Ebola is one of the scariest and most deadly viruses on humans. In the largest Ebola outbreak in West Africa which started in 2013 and was deemed controlled in 2016, there were 28,616 suspected cases and 11,310 reported deaths due to the virus. However, until now there is no approved treatment for Ebola.
In an early stage clinical trial, scientists found that the investigational Ebola treatment mAb114 is safe and well-tolerated in adults. The treatment was developed by the National Institute of Allergy and Infectious Diseases Vaccine Research Center of the National Institutes of Health.
What is Ebola?
Ebola virus disease (EVD), also called as Ebola hemorrhagic fever or just Ebola is a viral hemorrhagic fever which was first identified in 1976. Its onset is typically accompanied with fever, headaches, sore throat and muscular pain, It is then followed by rash, vomiting, and diarrhea as well as external and internal bleeding and decreased functions of the liver and kidneys.
Ebola has a high risk of death. It ranges between 25-90 percent, the most common cause of death being excessive blood-loss and dehydration. This typically happens 6-16 days after the appearance of symptoms. Survivors can develop antibodies for Ebola. However, they were reported to have long-term problems such as joint and muscle pain, fatigue, hearing loss, eye problems, and others.
Ebola is transmitted through contact to fluids of patients which includes saliva, mucus, vomit, feces, sweat, tears, breast milk, urine, and semen. This leads to easy transmission especially to those always in direct contact to patients with Ebola. In the “catastrophic” West African outbreak, 10 percent of deaths were consist of healthcare workers.
In 2017, a preventive vaccine for Ebola was deemed effective. However, there is no treatment for those who already contracted the disease. The symptoms are only controlled through supportive care. Through pain management and by making sure the patients do not lack fluids and their blood pressure does not get dangerously low.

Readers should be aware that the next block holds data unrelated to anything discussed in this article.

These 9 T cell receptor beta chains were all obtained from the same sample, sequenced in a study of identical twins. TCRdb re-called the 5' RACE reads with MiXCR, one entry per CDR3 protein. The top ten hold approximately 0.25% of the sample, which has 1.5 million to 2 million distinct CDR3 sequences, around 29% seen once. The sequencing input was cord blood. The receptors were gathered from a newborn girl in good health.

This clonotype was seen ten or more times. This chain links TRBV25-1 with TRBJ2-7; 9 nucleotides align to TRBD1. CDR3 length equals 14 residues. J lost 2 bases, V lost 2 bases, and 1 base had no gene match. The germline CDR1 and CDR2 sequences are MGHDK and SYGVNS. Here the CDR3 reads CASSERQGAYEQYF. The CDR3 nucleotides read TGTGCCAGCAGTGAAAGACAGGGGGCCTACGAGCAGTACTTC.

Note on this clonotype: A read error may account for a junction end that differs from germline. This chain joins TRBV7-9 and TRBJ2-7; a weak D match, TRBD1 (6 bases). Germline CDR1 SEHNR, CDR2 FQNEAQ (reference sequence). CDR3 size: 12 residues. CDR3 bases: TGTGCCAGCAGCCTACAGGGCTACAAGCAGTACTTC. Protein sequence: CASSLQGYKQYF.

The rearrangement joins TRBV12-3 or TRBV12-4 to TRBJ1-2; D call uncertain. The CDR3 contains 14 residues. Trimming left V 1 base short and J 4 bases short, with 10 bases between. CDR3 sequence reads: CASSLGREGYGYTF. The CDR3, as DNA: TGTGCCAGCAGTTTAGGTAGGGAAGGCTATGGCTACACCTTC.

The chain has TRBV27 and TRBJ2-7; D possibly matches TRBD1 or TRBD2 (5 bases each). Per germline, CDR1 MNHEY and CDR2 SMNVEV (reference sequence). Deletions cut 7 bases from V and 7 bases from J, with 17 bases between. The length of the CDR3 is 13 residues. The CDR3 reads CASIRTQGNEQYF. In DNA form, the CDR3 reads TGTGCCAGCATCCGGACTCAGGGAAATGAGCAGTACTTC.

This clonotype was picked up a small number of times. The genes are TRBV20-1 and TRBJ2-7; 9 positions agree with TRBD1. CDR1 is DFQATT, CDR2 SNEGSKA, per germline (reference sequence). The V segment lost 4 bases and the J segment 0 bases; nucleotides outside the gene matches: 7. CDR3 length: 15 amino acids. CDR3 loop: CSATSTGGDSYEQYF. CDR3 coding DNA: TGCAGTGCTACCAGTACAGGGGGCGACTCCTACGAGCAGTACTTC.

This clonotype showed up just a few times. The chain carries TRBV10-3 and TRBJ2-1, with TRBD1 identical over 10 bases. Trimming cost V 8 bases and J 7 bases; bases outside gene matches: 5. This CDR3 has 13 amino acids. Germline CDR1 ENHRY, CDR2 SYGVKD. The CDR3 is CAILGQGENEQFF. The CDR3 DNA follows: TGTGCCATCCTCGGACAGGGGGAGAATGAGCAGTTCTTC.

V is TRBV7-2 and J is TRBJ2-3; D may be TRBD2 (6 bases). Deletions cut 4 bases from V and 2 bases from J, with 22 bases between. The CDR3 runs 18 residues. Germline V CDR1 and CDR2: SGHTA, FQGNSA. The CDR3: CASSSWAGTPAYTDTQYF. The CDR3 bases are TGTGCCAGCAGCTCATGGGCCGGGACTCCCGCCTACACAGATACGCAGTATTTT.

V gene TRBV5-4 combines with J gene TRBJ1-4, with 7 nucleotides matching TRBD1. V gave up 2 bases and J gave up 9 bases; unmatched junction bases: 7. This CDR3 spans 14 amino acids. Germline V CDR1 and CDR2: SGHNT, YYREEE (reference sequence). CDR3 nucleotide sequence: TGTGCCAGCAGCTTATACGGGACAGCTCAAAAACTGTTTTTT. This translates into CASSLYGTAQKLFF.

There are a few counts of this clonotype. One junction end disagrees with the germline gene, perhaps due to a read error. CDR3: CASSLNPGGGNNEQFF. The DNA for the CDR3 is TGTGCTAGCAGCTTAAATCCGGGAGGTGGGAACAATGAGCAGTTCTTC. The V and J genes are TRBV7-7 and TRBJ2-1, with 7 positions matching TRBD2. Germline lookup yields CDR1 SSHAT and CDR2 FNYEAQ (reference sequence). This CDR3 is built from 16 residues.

The mAb114 is a single monoclonal antibody which “binds to the core receptor” of the surface protein of the Ebola virus. This prevents it from infecting other human cells. The mAb114 is derived from a survivor of the 1995 Ebola outbreak in the Democratic Republic of the Congo (DRC).
In a paper published in The Lancet, the treatment was used in varying doses by 18 Ebola patients in Phase 1/3 clinical trial which began in May 2018. Three patients were given 5 milligrams through intravenous drips. Five were given 25 milligrams while ten were given 50 milligrams
Results revealed that the participants did not show negative side-effects. Only 4 out of 18 participants reported mild side effects like discomfort, headache, nausea, muscle or joint pain, and chills about three days after the treatment. Prior to the trial, the mAb114 has shown effectiveness in protecting monkeys from Ebola virus even when given up to five days after infection.
The authors highlighted the treatment can easily be stored and administered which makes it advantageous in an outbreak setting. Currently, the mAb114 is being offered in Phase 2/3 clinical trial for the treatment for Ebola patients in DRC.